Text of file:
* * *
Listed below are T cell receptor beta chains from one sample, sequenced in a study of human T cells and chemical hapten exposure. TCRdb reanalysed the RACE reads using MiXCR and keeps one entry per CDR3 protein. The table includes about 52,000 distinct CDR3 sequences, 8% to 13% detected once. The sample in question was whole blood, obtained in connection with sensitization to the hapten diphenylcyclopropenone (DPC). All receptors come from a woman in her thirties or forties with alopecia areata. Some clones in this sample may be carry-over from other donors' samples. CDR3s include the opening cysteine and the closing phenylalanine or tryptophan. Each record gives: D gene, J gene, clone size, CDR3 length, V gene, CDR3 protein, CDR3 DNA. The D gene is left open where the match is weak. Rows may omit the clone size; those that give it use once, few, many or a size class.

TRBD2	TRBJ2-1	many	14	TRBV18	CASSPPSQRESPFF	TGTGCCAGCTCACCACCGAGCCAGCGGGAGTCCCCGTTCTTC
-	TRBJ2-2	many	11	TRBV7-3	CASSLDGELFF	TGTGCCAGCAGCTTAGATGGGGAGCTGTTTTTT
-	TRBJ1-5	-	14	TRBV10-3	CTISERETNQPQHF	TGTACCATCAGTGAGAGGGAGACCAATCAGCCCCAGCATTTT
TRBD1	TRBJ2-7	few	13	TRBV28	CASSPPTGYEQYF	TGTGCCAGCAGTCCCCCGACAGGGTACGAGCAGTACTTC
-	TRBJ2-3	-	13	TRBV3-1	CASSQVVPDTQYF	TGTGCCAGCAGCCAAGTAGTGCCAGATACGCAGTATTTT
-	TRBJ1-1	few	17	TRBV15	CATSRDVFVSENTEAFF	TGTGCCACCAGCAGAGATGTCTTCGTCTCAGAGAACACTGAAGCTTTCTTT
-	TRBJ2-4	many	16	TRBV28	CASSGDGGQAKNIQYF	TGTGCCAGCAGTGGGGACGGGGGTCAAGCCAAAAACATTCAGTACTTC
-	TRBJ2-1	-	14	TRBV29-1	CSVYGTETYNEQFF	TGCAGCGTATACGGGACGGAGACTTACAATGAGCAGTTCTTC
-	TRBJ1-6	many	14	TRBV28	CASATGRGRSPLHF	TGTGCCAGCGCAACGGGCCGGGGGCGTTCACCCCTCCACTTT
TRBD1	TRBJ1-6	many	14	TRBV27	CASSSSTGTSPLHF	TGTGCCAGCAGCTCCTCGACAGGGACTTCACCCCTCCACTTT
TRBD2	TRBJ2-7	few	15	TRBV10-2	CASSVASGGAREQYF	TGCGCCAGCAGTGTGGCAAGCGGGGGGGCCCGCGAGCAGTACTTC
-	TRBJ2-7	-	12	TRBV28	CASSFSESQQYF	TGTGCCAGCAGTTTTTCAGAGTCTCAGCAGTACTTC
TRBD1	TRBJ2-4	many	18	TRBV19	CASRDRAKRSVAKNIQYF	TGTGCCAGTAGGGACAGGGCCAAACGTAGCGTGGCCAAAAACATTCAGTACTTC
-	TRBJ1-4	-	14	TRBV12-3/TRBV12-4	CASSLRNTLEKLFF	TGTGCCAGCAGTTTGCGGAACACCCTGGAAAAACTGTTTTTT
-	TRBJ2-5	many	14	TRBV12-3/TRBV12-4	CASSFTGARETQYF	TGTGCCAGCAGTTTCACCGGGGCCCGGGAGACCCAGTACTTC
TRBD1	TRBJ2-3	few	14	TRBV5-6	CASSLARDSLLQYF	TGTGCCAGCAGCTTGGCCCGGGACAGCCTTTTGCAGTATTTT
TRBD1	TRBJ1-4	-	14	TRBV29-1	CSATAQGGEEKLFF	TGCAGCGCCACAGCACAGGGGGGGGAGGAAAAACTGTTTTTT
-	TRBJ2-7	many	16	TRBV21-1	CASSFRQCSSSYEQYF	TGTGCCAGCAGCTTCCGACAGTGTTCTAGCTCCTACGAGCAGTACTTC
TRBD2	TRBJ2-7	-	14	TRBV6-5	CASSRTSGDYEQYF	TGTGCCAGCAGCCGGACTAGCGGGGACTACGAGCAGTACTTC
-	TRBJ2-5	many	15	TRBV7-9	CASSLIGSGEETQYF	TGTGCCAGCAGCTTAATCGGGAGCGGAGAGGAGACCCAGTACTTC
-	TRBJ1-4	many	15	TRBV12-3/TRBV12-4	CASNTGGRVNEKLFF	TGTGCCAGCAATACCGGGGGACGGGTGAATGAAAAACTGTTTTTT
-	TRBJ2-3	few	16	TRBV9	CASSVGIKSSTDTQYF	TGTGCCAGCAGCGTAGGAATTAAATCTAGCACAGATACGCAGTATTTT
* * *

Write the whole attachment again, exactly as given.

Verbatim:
Listed below are T cell receptor beta chains from one sample, sequenced in a study of human T cells and chemical hapten exposure. TCRdb reanalysed the RACE reads using MiXCR and keeps one entry per CDR3 protein. The table includes about 52,000 distinct CDR3 sequences, 8% to 13% detected once. The sample in question was whole blood, obtained in connection with sensitization to the hapten diphenylcyclopropenone (DPC). All receptors come from a woman in her thirties or forties with alopecia areata. Some clones in this sample may be carry-over from other donors' samples. CDR3s include the opening cysteine and the closing phenylalanine or tryptophan. Each record gives: D gene, J gene, clone size, CDR3 length, V gene, CDR3 protein, CDR3 DNA. The D gene is left open where the match is weak. Rows may omit the clone size; those that give it use once, few, many or a size class.

TRBD2	TRBJ2-1	many	14	TRBV18	CASSPPSQRESPFF	TGTGCCAGCTCACCACCGAGCCAGCGGGAGTCCCCGTTCTTC
-	TRBJ2-2	many	11	TRBV7-3	CASSLDGELFF	TGTGCCAGCAGCTTAGATGGGGAGCTGTTTTTT
-	TRBJ1-5	-	14	TRBV10-3	CTISERETNQPQHF	TGTACCATCAGTGAGAGGGAGACCAATCAGCCCCAGCATTTT
TRBD1	TRBJ2-7	few	13	TRBV28	CASSPPTGYEQYF	TGTGCCAGCAGTCCCCCGACAGGGTACGAGCAGTACTTC
-	TRBJ2-3	-	13	TRBV3-1	CASSQVVPDTQYF	TGTGCCAGCAGCCAAGTAGTGCCAGATACGCAGTATTTT
-	TRBJ1-1	few	17	TRBV15	CATSRDVFVSENTEAFF	TGTGCCACCAGCAGAGATGTCTTCGTCTCAGAGAACACTGAAGCTTTCTTT
-	TRBJ2-4	many	16	TRBV28	CASSGDGGQAKNIQYF	TGTGCCAGCAGTGGGGACGGGGGTCAAGCCAAAAACATTCAGTACTTC
-	TRBJ2-1	-	14	TRBV29-1	CSVYGTETYNEQFF	TGCAGCGTATACGGGACGGAGACTTACAATGAGCAGTTCTTC
-	TRBJ1-6	many	14	TRBV28	CASATGRGRSPLHF	TGTGCCAGCGCAACGGGCCGGGGGCGTTCACCCCTCCACTTT
TRBD1	TRBJ1-6	many	14	TRBV27	CASSSSTGTSPLHF	TGTGCCAGCAGCTCCTCGACAGGGACTTCACCCCTCCACTTT
TRBD2	TRBJ2-7	few	15	TRBV10-2	CASSVASGGAREQYF	TGCGCCAGCAGTGTGGCAAGCGGGGGGGCCCGCGAGCAGTACTTC
-	TRBJ2-7	-	12	TRBV28	CASSFSESQQYF	TGTGCCAGCAGTTTTTCAGAGTCTCAGCAGTACTTC
TRBD1	TRBJ2-4	many	18	TRBV19	CASRDRAKRSVAKNIQYF	TGTGCCAGTAGGGACAGGGCCAAACGTAGCGTGGCCAAAAACATTCAGTACTTC
-	TRBJ1-4	-	14	TRBV12-3/TRBV12-4	CASSLRNTLEKLFF	TGTGCCAGCAGTTTGCGGAACACCCTGGAAAAACTGTTTTTT
-	TRBJ2-5	many	14	TRBV12-3/TRBV12-4	CASSFTGARETQYF	TGTGCCAGCAGTTTCACCGGGGCCCGGGAGACCCAGTACTTC
TRBD1	TRBJ2-3	few	14	TRBV5-6	CASSLARDSLLQYF	TGTGCCAGCAGCTTGGCCCGGGACAGCCTTTTGCAGTATTTT
TRBD1	TRBJ1-4	-	14	TRBV29-1	CSATAQGGEEKLFF	TGCAGCGCCACAGCACAGGGGGGGGAGGAAAAACTGTTTTTT
-	TRBJ2-7	many	16	TRBV21-1	CASSFRQCSSSYEQYF	TGTGCCAGCAGCTTCCGACAGTGTTCTAGCTCCTACGAGCAGTACTTC
TRBD2	TRBJ2-7	-	14	TRBV6-5	CASSRTSGDYEQYF	TGTGCCAGCAGCCGGACTAGCGGGGACTACGAGCAGTACTTC
-	TRBJ2-5	many	15	TRBV7-9	CASSLIGSGEETQYF	TGTGCCAGCAGCTTAATCGGGAGCGGAGAGGAGACCCAGTACTTC
-	TRBJ1-4	many	15	TRBV12-3/TRBV12-4	CASNTGGRVNEKLFF	TGTGCCAGCAATACCGGGGGACGGGTGAATGAAAAACTGTTTTTT
-	TRBJ2-3	few	16	TRBV9	CASSVGIKSSTDTQYF	TGTGCCAGCAGCGTAGGAATTAAATCTAGCACAGATACGCAGTATTTT